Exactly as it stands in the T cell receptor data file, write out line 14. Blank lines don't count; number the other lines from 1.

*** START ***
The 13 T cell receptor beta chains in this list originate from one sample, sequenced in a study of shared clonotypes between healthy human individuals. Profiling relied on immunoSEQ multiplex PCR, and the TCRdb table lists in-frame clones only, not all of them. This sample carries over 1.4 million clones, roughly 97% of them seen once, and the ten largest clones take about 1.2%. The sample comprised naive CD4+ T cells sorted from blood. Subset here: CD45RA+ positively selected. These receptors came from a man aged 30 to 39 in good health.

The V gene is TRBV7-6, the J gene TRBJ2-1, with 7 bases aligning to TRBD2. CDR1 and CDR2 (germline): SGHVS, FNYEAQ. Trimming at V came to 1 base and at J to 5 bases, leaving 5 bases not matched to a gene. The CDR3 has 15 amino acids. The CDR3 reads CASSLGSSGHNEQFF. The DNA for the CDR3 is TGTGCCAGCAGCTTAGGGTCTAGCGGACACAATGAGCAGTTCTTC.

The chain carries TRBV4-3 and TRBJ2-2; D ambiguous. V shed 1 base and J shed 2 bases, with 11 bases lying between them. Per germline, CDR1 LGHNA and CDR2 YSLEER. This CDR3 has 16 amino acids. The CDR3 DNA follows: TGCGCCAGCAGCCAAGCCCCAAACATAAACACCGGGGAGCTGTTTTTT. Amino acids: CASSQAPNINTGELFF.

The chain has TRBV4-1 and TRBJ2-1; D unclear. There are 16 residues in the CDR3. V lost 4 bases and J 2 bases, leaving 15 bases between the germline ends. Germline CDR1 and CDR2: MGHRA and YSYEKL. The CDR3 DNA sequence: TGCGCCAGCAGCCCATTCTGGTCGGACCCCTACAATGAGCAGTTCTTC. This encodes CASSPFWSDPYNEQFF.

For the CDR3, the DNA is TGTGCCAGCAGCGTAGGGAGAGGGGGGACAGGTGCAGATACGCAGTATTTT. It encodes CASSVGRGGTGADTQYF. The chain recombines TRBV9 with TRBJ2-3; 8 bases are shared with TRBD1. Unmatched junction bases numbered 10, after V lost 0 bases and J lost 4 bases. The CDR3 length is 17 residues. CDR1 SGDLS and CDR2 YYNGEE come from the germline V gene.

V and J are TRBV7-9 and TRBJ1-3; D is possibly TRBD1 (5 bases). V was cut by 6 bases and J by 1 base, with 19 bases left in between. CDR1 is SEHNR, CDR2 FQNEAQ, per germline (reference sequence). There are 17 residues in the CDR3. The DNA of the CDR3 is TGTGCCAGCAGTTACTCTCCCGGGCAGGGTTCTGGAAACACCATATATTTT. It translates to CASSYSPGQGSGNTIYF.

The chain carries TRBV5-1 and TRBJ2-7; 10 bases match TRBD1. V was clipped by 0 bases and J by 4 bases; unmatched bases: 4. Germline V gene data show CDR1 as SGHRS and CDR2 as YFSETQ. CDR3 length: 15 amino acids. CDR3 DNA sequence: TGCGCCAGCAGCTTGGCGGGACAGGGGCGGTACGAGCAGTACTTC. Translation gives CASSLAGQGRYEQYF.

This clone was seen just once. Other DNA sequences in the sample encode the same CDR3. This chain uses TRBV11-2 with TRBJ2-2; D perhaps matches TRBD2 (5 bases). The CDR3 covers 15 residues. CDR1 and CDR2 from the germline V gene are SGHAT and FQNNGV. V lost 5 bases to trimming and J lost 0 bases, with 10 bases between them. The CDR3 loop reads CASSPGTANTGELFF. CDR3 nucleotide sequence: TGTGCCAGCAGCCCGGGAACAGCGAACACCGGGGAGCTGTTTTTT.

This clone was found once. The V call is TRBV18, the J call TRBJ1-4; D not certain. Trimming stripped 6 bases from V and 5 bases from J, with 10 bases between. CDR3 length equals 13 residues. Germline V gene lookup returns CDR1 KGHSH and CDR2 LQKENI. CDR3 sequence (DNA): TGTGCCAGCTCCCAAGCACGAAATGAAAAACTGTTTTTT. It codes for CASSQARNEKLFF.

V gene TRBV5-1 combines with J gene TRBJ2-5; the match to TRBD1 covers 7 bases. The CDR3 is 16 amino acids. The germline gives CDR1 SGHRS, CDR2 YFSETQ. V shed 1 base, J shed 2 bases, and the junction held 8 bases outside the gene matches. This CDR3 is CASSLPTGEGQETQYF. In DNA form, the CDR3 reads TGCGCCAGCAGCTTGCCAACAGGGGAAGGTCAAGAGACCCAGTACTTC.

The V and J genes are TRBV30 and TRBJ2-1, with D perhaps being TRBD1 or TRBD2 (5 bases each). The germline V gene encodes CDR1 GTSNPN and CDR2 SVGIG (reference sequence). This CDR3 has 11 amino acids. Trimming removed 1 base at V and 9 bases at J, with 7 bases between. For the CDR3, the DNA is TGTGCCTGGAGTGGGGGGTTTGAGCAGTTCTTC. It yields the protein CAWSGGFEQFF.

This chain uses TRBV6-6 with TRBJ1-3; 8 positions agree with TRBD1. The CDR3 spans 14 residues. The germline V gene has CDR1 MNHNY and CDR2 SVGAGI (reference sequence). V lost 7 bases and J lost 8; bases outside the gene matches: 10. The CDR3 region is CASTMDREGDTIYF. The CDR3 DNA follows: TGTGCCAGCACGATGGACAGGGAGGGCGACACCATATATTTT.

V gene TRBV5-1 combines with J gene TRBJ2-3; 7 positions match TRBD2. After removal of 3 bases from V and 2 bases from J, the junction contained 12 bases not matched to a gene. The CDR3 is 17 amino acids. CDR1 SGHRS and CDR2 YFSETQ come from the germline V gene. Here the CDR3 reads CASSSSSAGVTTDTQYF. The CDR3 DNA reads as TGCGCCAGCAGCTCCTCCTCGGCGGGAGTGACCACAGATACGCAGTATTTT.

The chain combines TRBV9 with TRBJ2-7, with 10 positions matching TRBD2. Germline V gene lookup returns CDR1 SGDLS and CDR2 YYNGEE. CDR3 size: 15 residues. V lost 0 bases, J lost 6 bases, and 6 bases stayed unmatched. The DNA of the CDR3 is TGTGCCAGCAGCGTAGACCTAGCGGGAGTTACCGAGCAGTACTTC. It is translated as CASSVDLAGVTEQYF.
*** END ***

The chain combines TRBV9 with TRBJ2-7, with 10 positions matching TRBD2. Germline V gene lookup returns CDR1 SGDLS and CDR2 YYNGEE. CDR3 size: 15 residues. V lost 0 bases, J lost 6 bases, and 6 bases stayed unmatched. The DNA of the CDR3 is TGTGCCAGCAGCGTAGACCTAGCGGGAGTTACCGAGCAGTACTTC. It is translated as CASSVDLAGVTEQYF.